The Ketubim are no less important and just as weighty as the prophets and Torah, After all they were canonized at the Council of Yamnia in the first century CE. The ketubim were no doubted canonized for later generations to study and learn from, as were the prophets. It would mean then that notions of guilt and its exploitation as a means of control aren’t necessary for those who subscribe to the teaching of the sofrim. It would behoove the liberal rabbinate and their followers to contextualize prophets and begin taking to heart the teachings of the sofrim. Perhaps they will be able to redeem themselves from a lifetime of guilt.

Monday, June 13, 2011

Desperately in Need of Tikun

In reading JJ Goldberg article “As Bibi Slouches Toward September” this past week (Forward, June 3, 2011) I was struck at the visceral hate oozing out of his words; daggers aimed at the heart of Israel and its political establishment. Goldberg, like many American Jewish liberals can’t tolerate the fact that there are leaders in Israel with a clear vision for Israel’s future, unwilling to compromise with the core values that are essential for survival. It so happens that it is those leaders who hold a majority through coalition building and therefore speak for the majority of Israelis. One would think that a liberal like Goldberg would respect the political will of the people. Nor could Goldberg accept with magnanimity Benjamin Netanyahu acceptance and warm welcome by Congress not as a politician but as statesman addressing them as an equal offering his vision for peace and Israel’s future.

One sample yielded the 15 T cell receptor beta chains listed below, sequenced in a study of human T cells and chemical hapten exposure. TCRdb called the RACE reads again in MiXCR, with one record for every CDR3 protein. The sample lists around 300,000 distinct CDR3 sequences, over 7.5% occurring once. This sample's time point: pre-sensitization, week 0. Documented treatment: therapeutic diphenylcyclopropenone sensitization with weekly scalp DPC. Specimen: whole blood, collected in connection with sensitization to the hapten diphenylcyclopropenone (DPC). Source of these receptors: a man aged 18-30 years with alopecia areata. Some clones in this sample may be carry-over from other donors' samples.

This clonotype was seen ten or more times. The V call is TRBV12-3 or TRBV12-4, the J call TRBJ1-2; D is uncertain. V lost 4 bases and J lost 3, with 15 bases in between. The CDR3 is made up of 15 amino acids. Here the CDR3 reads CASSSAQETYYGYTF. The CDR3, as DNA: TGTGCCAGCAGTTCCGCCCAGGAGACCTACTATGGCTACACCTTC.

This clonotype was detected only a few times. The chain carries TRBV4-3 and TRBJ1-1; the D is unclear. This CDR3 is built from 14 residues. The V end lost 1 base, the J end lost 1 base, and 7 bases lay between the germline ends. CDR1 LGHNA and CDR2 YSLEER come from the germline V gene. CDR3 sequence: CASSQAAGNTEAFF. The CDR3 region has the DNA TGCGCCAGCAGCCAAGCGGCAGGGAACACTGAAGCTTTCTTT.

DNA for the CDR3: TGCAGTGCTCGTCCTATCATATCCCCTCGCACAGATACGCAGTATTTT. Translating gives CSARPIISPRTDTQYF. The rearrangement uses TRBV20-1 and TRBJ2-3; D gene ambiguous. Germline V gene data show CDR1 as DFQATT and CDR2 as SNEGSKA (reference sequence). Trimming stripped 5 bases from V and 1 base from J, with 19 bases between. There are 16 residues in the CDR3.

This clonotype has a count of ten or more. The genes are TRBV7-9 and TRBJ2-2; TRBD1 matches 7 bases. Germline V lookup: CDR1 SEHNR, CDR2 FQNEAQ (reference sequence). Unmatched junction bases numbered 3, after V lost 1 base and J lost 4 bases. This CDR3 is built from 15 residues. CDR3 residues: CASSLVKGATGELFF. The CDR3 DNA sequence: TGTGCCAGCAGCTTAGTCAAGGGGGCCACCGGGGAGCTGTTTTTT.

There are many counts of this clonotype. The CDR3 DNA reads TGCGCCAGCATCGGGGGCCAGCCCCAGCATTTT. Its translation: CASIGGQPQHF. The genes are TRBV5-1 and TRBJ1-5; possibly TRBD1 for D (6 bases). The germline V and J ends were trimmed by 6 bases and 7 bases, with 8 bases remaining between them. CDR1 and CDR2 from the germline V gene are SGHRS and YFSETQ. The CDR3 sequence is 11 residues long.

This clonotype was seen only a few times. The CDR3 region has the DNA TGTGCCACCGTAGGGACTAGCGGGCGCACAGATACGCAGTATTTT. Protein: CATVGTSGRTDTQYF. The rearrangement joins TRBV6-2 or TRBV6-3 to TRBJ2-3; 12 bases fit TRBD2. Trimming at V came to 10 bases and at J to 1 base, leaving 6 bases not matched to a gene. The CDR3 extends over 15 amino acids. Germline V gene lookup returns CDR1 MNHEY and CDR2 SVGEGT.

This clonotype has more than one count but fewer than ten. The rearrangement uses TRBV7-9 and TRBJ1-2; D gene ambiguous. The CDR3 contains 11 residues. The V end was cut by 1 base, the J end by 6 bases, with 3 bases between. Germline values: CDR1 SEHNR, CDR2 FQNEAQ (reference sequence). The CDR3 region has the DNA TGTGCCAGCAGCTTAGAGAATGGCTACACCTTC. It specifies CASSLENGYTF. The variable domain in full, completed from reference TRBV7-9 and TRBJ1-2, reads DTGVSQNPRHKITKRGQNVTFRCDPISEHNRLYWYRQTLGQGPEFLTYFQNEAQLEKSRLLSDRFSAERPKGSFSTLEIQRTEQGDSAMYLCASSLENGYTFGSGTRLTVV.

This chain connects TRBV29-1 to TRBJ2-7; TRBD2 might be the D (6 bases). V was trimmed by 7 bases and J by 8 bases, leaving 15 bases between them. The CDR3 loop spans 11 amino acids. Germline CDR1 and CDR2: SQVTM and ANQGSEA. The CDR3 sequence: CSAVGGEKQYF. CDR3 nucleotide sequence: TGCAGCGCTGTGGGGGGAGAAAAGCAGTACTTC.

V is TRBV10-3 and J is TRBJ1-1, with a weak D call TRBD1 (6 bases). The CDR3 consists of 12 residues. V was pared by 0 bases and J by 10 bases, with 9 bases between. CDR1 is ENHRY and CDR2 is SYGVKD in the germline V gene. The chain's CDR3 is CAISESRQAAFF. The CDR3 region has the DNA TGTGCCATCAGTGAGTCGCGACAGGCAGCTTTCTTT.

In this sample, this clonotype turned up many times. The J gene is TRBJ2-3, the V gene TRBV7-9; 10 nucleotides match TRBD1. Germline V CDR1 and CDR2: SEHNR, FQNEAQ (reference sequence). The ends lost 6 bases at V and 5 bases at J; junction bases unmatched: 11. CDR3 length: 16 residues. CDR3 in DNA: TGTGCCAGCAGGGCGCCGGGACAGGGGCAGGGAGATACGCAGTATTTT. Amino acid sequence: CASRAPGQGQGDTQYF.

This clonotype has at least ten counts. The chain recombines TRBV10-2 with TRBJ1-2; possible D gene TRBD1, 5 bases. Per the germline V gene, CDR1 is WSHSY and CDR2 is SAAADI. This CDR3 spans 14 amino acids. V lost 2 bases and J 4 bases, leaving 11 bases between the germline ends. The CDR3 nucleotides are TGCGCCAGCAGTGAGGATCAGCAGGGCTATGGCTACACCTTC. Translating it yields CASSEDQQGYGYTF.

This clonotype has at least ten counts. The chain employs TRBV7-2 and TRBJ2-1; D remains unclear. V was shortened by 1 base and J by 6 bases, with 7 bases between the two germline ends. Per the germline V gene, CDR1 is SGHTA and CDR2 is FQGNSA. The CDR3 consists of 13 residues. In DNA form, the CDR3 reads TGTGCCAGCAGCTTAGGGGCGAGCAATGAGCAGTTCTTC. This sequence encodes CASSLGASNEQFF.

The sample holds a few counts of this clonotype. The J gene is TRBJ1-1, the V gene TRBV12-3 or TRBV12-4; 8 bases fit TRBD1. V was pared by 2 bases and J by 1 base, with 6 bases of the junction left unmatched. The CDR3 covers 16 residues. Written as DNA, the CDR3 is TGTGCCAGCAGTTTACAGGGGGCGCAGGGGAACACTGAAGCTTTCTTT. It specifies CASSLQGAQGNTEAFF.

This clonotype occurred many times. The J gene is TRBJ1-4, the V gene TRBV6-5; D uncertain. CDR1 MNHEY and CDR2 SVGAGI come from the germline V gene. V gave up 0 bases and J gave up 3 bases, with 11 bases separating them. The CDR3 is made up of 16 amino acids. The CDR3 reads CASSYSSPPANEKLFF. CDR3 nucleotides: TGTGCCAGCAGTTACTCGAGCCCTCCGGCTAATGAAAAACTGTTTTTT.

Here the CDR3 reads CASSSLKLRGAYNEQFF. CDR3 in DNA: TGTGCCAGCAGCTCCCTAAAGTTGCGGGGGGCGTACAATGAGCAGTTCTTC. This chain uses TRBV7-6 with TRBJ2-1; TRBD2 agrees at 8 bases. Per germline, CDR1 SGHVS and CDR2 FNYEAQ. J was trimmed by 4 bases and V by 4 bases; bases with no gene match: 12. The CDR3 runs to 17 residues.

Instead Goldberg writes that “Bibi slouches toward September”, the negative imagery of a tired man, bent dragging himself to the inevitable defeat that September will bring at the United Nations. According to Goldberg, Bibi won the battle, but he lost the war because of his arrogance. Because of his unyielding position based on what he considers principles and core values essential for a future where Israel can flourish, Goldberg has portrayed Bibi as a megalomaniac. Goldberg can hardly wait for September to arrive. He’s chomping at the bit, salivating like a ravenous dog, restrained only by a choker from a slab of red meat, straining to pounce on it:
Now when the roof falls in on Israel in September, he can be the tough guy who told them to bring it on…And make no mistake, the roof will fall in. The Palestinians will overwhelmingly win recognition as an independent state in the United Nations General Assembly…”